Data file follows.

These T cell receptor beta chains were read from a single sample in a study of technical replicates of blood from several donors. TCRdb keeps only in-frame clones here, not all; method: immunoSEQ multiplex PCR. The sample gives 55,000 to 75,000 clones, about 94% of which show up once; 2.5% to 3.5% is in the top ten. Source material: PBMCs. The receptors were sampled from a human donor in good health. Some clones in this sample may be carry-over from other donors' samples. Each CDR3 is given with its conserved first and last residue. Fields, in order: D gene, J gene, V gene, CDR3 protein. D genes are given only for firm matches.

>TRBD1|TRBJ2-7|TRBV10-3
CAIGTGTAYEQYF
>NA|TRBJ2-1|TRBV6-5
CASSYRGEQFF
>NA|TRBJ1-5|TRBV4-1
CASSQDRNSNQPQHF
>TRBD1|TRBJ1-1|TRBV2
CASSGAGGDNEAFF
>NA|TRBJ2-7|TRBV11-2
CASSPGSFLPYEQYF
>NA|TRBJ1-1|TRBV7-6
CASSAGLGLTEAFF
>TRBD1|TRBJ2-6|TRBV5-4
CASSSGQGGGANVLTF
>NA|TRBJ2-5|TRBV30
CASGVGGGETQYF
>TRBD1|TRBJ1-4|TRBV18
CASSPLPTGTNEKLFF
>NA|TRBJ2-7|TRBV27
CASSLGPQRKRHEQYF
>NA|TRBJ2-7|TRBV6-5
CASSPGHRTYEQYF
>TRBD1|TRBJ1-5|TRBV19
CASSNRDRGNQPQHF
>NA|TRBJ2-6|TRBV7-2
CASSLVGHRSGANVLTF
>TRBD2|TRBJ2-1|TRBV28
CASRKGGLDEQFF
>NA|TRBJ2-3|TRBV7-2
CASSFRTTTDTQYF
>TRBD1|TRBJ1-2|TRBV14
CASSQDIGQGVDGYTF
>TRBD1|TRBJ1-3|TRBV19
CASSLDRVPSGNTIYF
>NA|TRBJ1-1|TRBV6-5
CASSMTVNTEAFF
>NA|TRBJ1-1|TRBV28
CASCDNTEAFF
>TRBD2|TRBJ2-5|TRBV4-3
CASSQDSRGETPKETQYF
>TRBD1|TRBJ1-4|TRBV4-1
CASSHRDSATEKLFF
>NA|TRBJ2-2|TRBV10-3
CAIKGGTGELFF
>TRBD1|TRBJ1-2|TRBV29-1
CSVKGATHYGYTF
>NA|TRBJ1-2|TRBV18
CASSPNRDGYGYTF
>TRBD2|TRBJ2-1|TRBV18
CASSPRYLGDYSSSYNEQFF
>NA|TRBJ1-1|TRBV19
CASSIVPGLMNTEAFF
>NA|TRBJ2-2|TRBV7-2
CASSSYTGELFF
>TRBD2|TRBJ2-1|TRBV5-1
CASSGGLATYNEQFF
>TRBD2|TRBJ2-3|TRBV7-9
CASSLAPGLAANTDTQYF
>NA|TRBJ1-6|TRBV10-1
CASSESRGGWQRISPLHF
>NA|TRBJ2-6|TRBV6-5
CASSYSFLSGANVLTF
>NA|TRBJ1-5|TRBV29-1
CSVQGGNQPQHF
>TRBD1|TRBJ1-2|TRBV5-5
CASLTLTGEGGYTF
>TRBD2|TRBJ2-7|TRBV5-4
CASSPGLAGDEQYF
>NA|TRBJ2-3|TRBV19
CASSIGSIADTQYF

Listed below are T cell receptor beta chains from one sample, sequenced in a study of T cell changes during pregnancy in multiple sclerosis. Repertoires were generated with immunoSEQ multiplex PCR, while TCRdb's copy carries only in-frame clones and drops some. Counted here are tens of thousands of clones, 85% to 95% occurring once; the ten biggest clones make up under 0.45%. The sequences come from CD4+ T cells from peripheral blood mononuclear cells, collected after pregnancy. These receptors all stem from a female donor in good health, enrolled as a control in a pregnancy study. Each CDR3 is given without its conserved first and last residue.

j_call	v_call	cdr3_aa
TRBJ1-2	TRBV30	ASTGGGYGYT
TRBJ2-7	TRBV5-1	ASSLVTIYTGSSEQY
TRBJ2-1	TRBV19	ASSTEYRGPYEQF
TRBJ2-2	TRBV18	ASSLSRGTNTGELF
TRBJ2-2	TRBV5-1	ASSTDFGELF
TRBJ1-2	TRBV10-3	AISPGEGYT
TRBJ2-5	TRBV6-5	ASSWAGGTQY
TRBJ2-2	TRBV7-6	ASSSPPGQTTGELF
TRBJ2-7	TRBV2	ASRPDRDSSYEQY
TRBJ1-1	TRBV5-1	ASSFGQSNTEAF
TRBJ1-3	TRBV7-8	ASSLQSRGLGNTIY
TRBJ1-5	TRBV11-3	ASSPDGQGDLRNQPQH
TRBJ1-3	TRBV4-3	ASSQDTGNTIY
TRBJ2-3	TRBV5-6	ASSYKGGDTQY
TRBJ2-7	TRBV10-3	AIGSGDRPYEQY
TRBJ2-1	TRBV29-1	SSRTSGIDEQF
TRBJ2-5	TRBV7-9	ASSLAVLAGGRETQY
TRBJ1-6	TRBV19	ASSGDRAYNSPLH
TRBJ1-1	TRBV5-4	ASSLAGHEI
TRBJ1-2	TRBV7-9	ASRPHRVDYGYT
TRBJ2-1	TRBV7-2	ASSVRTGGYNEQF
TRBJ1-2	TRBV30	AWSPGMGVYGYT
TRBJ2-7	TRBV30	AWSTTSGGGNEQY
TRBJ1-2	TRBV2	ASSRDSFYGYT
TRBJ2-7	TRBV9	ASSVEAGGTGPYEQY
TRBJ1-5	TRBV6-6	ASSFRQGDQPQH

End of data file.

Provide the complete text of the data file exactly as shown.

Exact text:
These T cell receptor beta chains were read from a single sample in a study of technical replicates of blood from several donors. TCRdb keeps only in-frame clones here, not all; method: immunoSEQ multiplex PCR. The sample gives 55,000 to 75,000 clones, about 94% of which show up once; 2.5% to 3.5% is in the top ten. Source material: PBMCs. The receptors were sampled from a human donor in good health. Some clones in this sample may be carry-over from other donors' samples. Each CDR3 is given with its conserved first and last residue. Fields, in order: D gene, J gene, V gene, CDR3 protein. D genes are given only for firm matches.

>TRBD1|TRBJ2-7|TRBV10-3
CAIGTGTAYEQYF
>NA|TRBJ2-1|TRBV6-5
CASSYRGEQFF
>NA|TRBJ1-5|TRBV4-1
CASSQDRNSNQPQHF
>TRBD1|TRBJ1-1|TRBV2
CASSGAGGDNEAFF
>NA|TRBJ2-7|TRBV11-2
CASSPGSFLPYEQYF
>NA|TRBJ1-1|TRBV7-6
CASSAGLGLTEAFF
>TRBD1|TRBJ2-6|TRBV5-4
CASSSGQGGGANVLTF
>NA|TRBJ2-5|TRBV30
CASGVGGGETQYF
>TRBD1|TRBJ1-4|TRBV18
CASSPLPTGTNEKLFF
>NA|TRBJ2-7|TRBV27
CASSLGPQRKRHEQYF
>NA|TRBJ2-7|TRBV6-5
CASSPGHRTYEQYF
>TRBD1|TRBJ1-5|TRBV19
CASSNRDRGNQPQHF
>NA|TRBJ2-6|TRBV7-2
CASSLVGHRSGANVLTF
>TRBD2|TRBJ2-1|TRBV28
CASRKGGLDEQFF
>NA|TRBJ2-3|TRBV7-2
CASSFRTTTDTQYF
>TRBD1|TRBJ1-2|TRBV14
CASSQDIGQGVDGYTF
>TRBD1|TRBJ1-3|TRBV19
CASSLDRVPSGNTIYF
>NA|TRBJ1-1|TRBV6-5
CASSMTVNTEAFF
>NA|TRBJ1-1|TRBV28
CASCDNTEAFF
>TRBD2|TRBJ2-5|TRBV4-3
CASSQDSRGETPKETQYF
>TRBD1|TRBJ1-4|TRBV4-1
CASSHRDSATEKLFF
>NA|TRBJ2-2|TRBV10-3
CAIKGGTGELFF
>TRBD1|TRBJ1-2|TRBV29-1
CSVKGATHYGYTF
>NA|TRBJ1-2|TRBV18
CASSPNRDGYGYTF
>TRBD2|TRBJ2-1|TRBV18
CASSPRYLGDYSSSYNEQFF
>NA|TRBJ1-1|TRBV19
CASSIVPGLMNTEAFF
>NA|TRBJ2-2|TRBV7-2
CASSSYTGELFF
>TRBD2|TRBJ2-1|TRBV5-1
CASSGGLATYNEQFF
>TRBD2|TRBJ2-3|TRBV7-9
CASSLAPGLAANTDTQYF
>NA|TRBJ1-6|TRBV10-1
CASSESRGGWQRISPLHF
>NA|TRBJ2-6|TRBV6-5
CASSYSFLSGANVLTF
>NA|TRBJ1-5|TRBV29-1
CSVQGGNQPQHF
>TRBD1|TRBJ1-2|TRBV5-5
CASLTLTGEGGYTF
>TRBD2|TRBJ2-7|TRBV5-4
CASSPGLAGDEQYF
>NA|TRBJ2-3|TRBV19
CASSIGSIADTQYF

Listed below are T cell receptor beta chains from one sample, sequenced in a study of T cell changes during pregnancy in multiple sclerosis. Repertoires were generated with immunoSEQ multiplex PCR, while TCRdb's copy carries only in-frame clones and drops some. Counted here are tens of thousands of clones, 85% to 95% occurring once; the ten biggest clones make up under 0.45%. The sequences come from CD4+ T cells from peripheral blood mononuclear cells, collected after pregnancy. These receptors all stem from a female donor in good health, enrolled as a control in a pregnancy study. Each CDR3 is given without its conserved first and last residue.

j_call	v_call	cdr3_aa
TRBJ1-2	TRBV30	ASTGGGYGYT
TRBJ2-7	TRBV5-1	ASSLVTIYTGSSEQY
TRBJ2-1	TRBV19	ASSTEYRGPYEQF
TRBJ2-2	TRBV18	ASSLSRGTNTGELF
TRBJ2-2	TRBV5-1	ASSTDFGELF
TRBJ1-2	TRBV10-3	AISPGEGYT
TRBJ2-5	TRBV6-5	ASSWAGGTQY
TRBJ2-2	TRBV7-6	ASSSPPGQTTGELF
TRBJ2-7	TRBV2	ASRPDRDSSYEQY
TRBJ1-1	TRBV5-1	ASSFGQSNTEAF
TRBJ1-3	TRBV7-8	ASSLQSRGLGNTIY
TRBJ1-5	TRBV11-3	ASSPDGQGDLRNQPQH
TRBJ1-3	TRBV4-3	ASSQDTGNTIY
TRBJ2-3	TRBV5-6	ASSYKGGDTQY
TRBJ2-7	TRBV10-3	AIGSGDRPYEQY
TRBJ2-1	TRBV29-1	SSRTSGIDEQF
TRBJ2-5	TRBV7-9	ASSLAVLAGGRETQY
TRBJ1-6	TRBV19	ASSGDRAYNSPLH
TRBJ1-1	TRBV5-4	ASSLAGHEI
TRBJ1-2	TRBV7-9	ASRPHRVDYGYT
TRBJ2-1	TRBV7-2	ASSVRTGGYNEQF
TRBJ1-2	TRBV30	AWSPGMGVYGYT
TRBJ2-7	TRBV30	AWSTTSGGGNEQY
TRBJ1-2	TRBV2	ASSRDSFYGYT
TRBJ2-7	TRBV9	ASSVEAGGTGPYEQY
TRBJ1-5	TRBV6-6	ASSFRQGDQPQH